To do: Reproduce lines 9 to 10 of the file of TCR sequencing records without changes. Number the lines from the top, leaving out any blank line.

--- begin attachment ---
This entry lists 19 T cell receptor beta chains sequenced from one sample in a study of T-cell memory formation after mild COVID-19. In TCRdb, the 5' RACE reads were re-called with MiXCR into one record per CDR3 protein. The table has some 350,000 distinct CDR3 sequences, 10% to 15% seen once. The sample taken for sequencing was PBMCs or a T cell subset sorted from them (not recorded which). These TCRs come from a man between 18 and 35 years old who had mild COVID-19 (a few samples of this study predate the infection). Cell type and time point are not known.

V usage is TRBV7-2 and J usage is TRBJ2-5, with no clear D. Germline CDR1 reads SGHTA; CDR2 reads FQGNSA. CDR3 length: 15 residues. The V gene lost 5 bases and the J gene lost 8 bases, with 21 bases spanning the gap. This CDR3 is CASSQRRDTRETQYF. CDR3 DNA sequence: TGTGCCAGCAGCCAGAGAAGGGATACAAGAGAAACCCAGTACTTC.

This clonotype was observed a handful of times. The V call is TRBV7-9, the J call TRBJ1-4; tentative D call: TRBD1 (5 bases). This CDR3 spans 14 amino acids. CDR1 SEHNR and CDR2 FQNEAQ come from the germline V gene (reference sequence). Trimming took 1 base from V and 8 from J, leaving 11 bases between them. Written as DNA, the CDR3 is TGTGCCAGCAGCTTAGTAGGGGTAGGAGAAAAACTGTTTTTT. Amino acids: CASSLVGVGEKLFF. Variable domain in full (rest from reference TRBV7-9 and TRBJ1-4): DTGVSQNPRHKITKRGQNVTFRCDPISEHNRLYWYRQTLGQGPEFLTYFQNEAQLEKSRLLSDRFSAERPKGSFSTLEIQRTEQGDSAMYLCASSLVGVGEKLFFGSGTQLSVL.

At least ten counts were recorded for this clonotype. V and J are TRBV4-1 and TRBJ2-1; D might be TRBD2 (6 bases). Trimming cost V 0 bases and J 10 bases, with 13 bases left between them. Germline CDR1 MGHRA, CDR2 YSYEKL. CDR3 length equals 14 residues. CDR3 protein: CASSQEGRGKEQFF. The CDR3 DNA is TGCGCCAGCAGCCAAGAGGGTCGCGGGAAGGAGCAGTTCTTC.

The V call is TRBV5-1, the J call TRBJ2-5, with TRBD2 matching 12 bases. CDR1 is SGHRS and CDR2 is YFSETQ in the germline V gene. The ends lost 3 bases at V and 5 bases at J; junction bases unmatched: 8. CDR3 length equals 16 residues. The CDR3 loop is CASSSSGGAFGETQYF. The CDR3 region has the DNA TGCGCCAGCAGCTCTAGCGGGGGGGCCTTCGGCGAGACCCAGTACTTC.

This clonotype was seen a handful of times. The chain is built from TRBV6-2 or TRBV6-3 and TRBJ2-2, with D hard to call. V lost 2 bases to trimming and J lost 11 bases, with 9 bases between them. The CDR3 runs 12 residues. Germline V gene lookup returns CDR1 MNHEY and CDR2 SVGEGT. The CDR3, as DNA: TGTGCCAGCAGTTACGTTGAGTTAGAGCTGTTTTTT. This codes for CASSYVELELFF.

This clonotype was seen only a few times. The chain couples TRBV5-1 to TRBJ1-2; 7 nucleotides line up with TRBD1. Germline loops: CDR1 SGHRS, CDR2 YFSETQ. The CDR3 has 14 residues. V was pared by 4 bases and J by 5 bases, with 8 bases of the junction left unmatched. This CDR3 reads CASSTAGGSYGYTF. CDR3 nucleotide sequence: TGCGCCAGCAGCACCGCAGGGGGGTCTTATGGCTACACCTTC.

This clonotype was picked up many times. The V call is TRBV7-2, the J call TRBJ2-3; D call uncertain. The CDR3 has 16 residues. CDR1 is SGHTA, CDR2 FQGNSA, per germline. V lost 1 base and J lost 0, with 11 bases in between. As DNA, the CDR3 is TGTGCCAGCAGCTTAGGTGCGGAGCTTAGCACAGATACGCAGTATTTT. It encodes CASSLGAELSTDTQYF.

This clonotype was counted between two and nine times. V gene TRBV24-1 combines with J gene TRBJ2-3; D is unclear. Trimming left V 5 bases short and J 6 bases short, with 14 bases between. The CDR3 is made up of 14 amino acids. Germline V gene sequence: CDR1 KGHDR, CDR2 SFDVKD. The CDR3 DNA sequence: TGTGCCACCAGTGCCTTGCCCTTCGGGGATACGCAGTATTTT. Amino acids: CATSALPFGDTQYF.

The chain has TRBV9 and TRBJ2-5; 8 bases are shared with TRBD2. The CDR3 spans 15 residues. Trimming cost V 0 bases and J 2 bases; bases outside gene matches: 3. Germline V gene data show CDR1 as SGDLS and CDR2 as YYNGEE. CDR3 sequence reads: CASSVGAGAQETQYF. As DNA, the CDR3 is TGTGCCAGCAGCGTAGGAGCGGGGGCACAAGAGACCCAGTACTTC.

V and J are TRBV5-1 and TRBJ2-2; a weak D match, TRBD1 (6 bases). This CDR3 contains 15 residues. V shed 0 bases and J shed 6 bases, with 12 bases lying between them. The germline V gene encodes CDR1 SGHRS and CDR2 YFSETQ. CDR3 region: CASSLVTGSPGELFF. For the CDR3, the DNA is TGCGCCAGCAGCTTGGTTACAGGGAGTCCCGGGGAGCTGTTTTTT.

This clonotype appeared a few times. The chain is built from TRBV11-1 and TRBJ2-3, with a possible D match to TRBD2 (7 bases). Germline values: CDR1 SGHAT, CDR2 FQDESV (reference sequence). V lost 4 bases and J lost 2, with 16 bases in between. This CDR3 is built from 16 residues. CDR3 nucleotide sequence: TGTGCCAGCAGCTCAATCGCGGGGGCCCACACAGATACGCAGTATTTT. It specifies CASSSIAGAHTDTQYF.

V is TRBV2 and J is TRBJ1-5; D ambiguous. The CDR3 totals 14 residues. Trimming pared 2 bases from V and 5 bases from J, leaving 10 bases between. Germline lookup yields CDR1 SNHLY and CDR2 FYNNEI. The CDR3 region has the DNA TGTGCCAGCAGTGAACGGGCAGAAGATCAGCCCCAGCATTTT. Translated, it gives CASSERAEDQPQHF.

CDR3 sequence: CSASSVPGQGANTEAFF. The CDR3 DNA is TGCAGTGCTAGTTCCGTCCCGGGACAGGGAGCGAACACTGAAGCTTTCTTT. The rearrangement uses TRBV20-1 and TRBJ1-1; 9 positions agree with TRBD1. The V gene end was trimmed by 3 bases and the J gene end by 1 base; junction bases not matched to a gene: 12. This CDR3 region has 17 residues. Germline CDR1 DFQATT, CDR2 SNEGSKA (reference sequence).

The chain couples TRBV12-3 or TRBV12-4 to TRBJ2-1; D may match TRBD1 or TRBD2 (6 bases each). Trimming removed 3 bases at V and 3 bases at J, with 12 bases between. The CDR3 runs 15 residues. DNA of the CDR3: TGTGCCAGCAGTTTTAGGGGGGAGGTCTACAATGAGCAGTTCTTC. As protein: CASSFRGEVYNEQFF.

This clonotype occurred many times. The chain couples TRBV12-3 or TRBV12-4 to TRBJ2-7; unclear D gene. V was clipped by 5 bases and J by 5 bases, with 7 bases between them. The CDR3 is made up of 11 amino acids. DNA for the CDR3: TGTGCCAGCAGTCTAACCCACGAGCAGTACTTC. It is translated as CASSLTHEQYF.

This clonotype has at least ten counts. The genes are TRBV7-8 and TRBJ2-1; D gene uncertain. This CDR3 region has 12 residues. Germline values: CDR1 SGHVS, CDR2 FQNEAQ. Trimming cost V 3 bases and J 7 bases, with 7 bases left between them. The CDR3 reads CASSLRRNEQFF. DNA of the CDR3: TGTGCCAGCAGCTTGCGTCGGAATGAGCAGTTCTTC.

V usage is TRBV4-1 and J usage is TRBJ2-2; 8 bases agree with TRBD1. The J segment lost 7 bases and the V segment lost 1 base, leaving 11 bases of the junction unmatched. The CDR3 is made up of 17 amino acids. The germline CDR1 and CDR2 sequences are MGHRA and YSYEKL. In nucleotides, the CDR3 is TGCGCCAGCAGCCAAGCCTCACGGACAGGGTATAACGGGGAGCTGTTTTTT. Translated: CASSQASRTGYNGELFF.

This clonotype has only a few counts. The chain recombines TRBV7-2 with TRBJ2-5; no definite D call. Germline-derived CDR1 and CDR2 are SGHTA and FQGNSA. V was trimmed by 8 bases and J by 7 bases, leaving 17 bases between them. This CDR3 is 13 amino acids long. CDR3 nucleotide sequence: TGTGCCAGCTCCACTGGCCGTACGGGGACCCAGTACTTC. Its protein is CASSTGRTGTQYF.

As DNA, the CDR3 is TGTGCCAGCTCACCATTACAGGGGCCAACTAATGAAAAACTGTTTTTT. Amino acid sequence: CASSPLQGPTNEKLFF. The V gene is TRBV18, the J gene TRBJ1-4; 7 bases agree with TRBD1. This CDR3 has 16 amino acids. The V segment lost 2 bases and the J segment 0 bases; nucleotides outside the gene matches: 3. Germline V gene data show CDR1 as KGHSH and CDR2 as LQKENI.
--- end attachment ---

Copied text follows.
This clonotype was counted between two and nine times. V gene TRBV24-1 combines with J gene TRBJ2-3; D is unclear. Trimming left V 5 bases short and J 6 bases short, with 14 bases between. The CDR3 is made up of 14 amino acids. Germline V gene sequence: CDR1 KGHDR, CDR2 SFDVKD. The CDR3 DNA sequence: TGTGCCACCAGTGCCTTGCCCTTCGGGGATACGCAGTATTTT. Amino acids: CATSALPFGDTQYF.

The chain has TRBV9 and TRBJ2-5; 8 bases are shared with TRBD2. The CDR3 spans 15 residues. Trimming cost V 0 bases and J 2 bases; bases outside gene matches: 3. Germline V gene data show CDR1 as SGDLS and CDR2 as YYNGEE. CDR3 sequence reads: CASSVGAGAQETQYF. As DNA, the CDR3 is TGTGCCAGCAGCGTAGGAGCGGGGGCACAAGAGACCCAGTACTTC.